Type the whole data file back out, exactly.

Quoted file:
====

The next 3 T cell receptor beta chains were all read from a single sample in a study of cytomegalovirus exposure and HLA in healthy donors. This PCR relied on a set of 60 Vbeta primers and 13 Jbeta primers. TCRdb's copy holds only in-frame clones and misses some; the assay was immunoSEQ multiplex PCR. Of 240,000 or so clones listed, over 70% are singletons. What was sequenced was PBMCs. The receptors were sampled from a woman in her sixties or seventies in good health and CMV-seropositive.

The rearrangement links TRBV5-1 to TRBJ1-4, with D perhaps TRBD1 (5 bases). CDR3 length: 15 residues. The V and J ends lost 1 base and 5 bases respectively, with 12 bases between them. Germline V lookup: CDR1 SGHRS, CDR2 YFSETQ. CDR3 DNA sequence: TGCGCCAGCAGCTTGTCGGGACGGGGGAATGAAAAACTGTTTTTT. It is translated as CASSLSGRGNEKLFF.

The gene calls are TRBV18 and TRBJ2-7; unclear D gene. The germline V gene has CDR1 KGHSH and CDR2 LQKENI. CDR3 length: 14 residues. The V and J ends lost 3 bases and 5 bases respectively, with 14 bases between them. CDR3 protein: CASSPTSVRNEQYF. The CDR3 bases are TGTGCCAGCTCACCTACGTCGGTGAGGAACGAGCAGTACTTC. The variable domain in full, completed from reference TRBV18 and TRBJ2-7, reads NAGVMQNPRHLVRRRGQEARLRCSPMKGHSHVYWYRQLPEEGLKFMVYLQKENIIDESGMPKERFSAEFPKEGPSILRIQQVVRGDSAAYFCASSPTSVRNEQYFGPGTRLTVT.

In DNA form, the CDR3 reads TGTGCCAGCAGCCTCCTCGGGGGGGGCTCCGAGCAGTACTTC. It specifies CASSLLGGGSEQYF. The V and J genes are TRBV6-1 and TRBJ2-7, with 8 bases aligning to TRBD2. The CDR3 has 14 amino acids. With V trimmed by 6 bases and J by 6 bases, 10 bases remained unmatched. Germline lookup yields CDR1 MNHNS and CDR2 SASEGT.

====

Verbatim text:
The next 3 T cell receptor beta chains were all read from a single sample in a study of cytomegalovirus exposure and HLA in healthy donors. This PCR relied on a set of 60 Vbeta primers and 13 Jbeta primers. TCRdb's copy holds only in-frame clones and misses some; the assay was immunoSEQ multiplex PCR. Of 240,000 or so clones listed, over 70% are singletons. What was sequenced was PBMCs. The receptors were sampled from a woman in her sixties or seventies in good health and CMV-seropositive.

The rearrangement links TRBV5-1 to TRBJ1-4, with D perhaps TRBD1 (5 bases). CDR3 length: 15 residues. The V and J ends lost 1 base and 5 bases respectively, with 12 bases between them. Germline V lookup: CDR1 SGHRS, CDR2 YFSETQ. CDR3 DNA sequence: TGCGCCAGCAGCTTGTCGGGACGGGGGAATGAAAAACTGTTTTTT. It is translated as CASSLSGRGNEKLFF.

The gene calls are TRBV18 and TRBJ2-7; unclear D gene. The germline V gene has CDR1 KGHSH and CDR2 LQKENI. CDR3 length: 14 residues. The V and J ends lost 3 bases and 5 bases respectively, with 14 bases between them. CDR3 protein: CASSPTSVRNEQYF. The CDR3 bases are TGTGCCAGCTCACCTACGTCGGTGAGGAACGAGCAGTACTTC. The variable domain in full, completed from reference TRBV18 and TRBJ2-7, reads NAGVMQNPRHLVRRRGQEARLRCSPMKGHSHVYWYRQLPEEGLKFMVYLQKENIIDESGMPKERFSAEFPKEGPSILRIQQVVRGDSAAYFCASSPTSVRNEQYFGPGTRLTVT.

In DNA form, the CDR3 reads TGTGCCAGCAGCCTCCTCGGGGGGGGCTCCGAGCAGTACTTC. It specifies CASSLLGGGSEQYF. The V and J genes are TRBV6-1 and TRBJ2-7, with 8 bases aligning to TRBD2. The CDR3 has 14 amino acids. With V trimmed by 6 bases and J by 6 bases, 10 bases remained unmatched. Germline lookup yields CDR1 MNHNS and CDR2 SASEGT.